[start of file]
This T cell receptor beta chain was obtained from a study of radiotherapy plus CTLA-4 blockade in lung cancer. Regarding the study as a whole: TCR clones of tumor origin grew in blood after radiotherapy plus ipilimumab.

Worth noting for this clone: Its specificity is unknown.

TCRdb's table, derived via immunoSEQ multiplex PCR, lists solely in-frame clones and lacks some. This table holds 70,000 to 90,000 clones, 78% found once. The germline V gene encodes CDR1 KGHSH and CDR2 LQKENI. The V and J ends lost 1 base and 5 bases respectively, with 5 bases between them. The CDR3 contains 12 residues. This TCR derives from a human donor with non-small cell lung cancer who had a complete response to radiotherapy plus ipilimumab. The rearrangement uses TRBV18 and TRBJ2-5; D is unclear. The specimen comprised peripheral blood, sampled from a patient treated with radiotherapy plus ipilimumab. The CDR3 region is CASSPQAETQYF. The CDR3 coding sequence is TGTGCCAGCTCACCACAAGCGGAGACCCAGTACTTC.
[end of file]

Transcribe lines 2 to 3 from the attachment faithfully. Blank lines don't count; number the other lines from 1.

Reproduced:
Worth noting for this clone: Its specificity is unknown.

TCRdb's table, derived via immunoSEQ multiplex PCR, lists solely in-frame clones and lacks some. This table holds 70,000 to 90,000 clones, 78% found once. The germline V gene encodes CDR1 KGHSH and CDR2 LQKENI. The V and J ends lost 1 base and 5 bases respectively, with 5 bases between them. The CDR3 contains 12 residues. This TCR derives from a human donor with non-small cell lung cancer who had a complete response to radiotherapy plus ipilimumab. The rearrangement uses TRBV18 and TRBJ2-5; D is unclear. The specimen comprised peripheral blood, sampled from a patient treated with radiotherapy plus ipilimumab. The CDR3 region is CASSPQAETQYF. The CDR3 coding sequence is TGTGCCAGCTCACCACAAGCGGAGACCCAGTACTTC.